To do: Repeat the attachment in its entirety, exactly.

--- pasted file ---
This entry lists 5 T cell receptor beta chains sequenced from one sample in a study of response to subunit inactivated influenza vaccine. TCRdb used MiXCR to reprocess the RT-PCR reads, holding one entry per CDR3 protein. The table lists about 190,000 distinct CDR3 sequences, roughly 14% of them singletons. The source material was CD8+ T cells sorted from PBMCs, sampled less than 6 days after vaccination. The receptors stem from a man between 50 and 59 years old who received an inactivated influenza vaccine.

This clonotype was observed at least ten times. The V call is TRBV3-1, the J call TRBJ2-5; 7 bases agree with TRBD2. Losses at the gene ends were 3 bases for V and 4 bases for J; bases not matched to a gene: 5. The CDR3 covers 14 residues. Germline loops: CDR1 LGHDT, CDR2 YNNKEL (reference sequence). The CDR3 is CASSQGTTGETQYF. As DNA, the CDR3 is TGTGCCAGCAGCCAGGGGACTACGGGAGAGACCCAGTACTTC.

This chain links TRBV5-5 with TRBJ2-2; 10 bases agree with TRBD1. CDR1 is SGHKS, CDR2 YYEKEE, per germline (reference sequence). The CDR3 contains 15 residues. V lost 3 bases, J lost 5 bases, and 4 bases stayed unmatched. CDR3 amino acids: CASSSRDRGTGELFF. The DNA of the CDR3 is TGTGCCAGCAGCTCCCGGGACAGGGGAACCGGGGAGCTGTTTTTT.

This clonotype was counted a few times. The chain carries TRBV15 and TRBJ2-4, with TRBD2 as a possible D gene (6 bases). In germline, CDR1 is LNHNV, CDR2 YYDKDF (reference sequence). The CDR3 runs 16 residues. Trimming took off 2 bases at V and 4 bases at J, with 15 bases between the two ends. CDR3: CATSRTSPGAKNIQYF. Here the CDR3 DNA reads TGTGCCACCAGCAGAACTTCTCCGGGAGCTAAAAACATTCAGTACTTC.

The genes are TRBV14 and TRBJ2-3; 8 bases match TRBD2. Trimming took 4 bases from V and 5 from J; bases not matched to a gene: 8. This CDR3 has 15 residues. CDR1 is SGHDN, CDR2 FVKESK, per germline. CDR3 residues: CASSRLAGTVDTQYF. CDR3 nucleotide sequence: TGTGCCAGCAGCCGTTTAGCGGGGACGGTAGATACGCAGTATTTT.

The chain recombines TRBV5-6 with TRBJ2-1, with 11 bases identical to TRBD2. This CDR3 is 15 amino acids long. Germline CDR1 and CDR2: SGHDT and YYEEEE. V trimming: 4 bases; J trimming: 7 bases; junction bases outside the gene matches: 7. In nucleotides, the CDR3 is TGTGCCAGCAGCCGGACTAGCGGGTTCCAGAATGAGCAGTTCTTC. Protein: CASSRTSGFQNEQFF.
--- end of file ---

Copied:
This entry lists 5 T cell receptor beta chains sequenced from one sample in a study of response to subunit inactivated influenza vaccine. TCRdb used MiXCR to reprocess the RT-PCR reads, holding one entry per CDR3 protein. The table lists about 190,000 distinct CDR3 sequences, roughly 14% of them singletons. The source material was CD8+ T cells sorted from PBMCs, sampled less than 6 days after vaccination. The receptors stem from a man between 50 and 59 years old who received an inactivated influenza vaccine.

This clonotype was observed at least ten times. The V call is TRBV3-1, the J call TRBJ2-5; 7 bases agree with TRBD2. Losses at the gene ends were 3 bases for V and 4 bases for J; bases not matched to a gene: 5. The CDR3 covers 14 residues. Germline loops: CDR1 LGHDT, CDR2 YNNKEL (reference sequence). The CDR3 is CASSQGTTGETQYF. As DNA, the CDR3 is TGTGCCAGCAGCCAGGGGACTACGGGAGAGACCCAGTACTTC.

This chain links TRBV5-5 with TRBJ2-2; 10 bases agree with TRBD1. CDR1 is SGHKS, CDR2 YYEKEE, per germline (reference sequence). The CDR3 contains 15 residues. V lost 3 bases, J lost 5 bases, and 4 bases stayed unmatched. CDR3 amino acids: CASSSRDRGTGELFF. The DNA of the CDR3 is TGTGCCAGCAGCTCCCGGGACAGGGGAACCGGGGAGCTGTTTTTT.

This clonotype was counted a few times. The chain carries TRBV15 and TRBJ2-4, with TRBD2 as a possible D gene (6 bases). In germline, CDR1 is LNHNV, CDR2 YYDKDF (reference sequence). The CDR3 runs 16 residues. Trimming took off 2 bases at V and 4 bases at J, with 15 bases between the two ends. CDR3: CATSRTSPGAKNIQYF. Here the CDR3 DNA reads TGTGCCACCAGCAGAACTTCTCCGGGAGCTAAAAACATTCAGTACTTC.

The genes are TRBV14 and TRBJ2-3; 8 bases match TRBD2. Trimming took 4 bases from V and 5 from J; bases not matched to a gene: 8. This CDR3 has 15 residues. CDR1 is SGHDN, CDR2 FVKESK, per germline. CDR3 residues: CASSRLAGTVDTQYF. CDR3 nucleotide sequence: TGTGCCAGCAGCCGTTTAGCGGGGACGGTAGATACGCAGTATTTT.

The chain recombines TRBV5-6 with TRBJ2-1, with 11 bases identical to TRBD2. This CDR3 is 15 amino acids long. Germline CDR1 and CDR2: SGHDT and YYEEEE. V trimming: 4 bases; J trimming: 7 bases; junction bases outside the gene matches: 7. In nucleotides, the CDR3 is TGTGCCAGCAGCCGGACTAGCGGGTTCCAGAATGAGCAGTTCTTC. Protein: CASSRTSGFQNEQFF.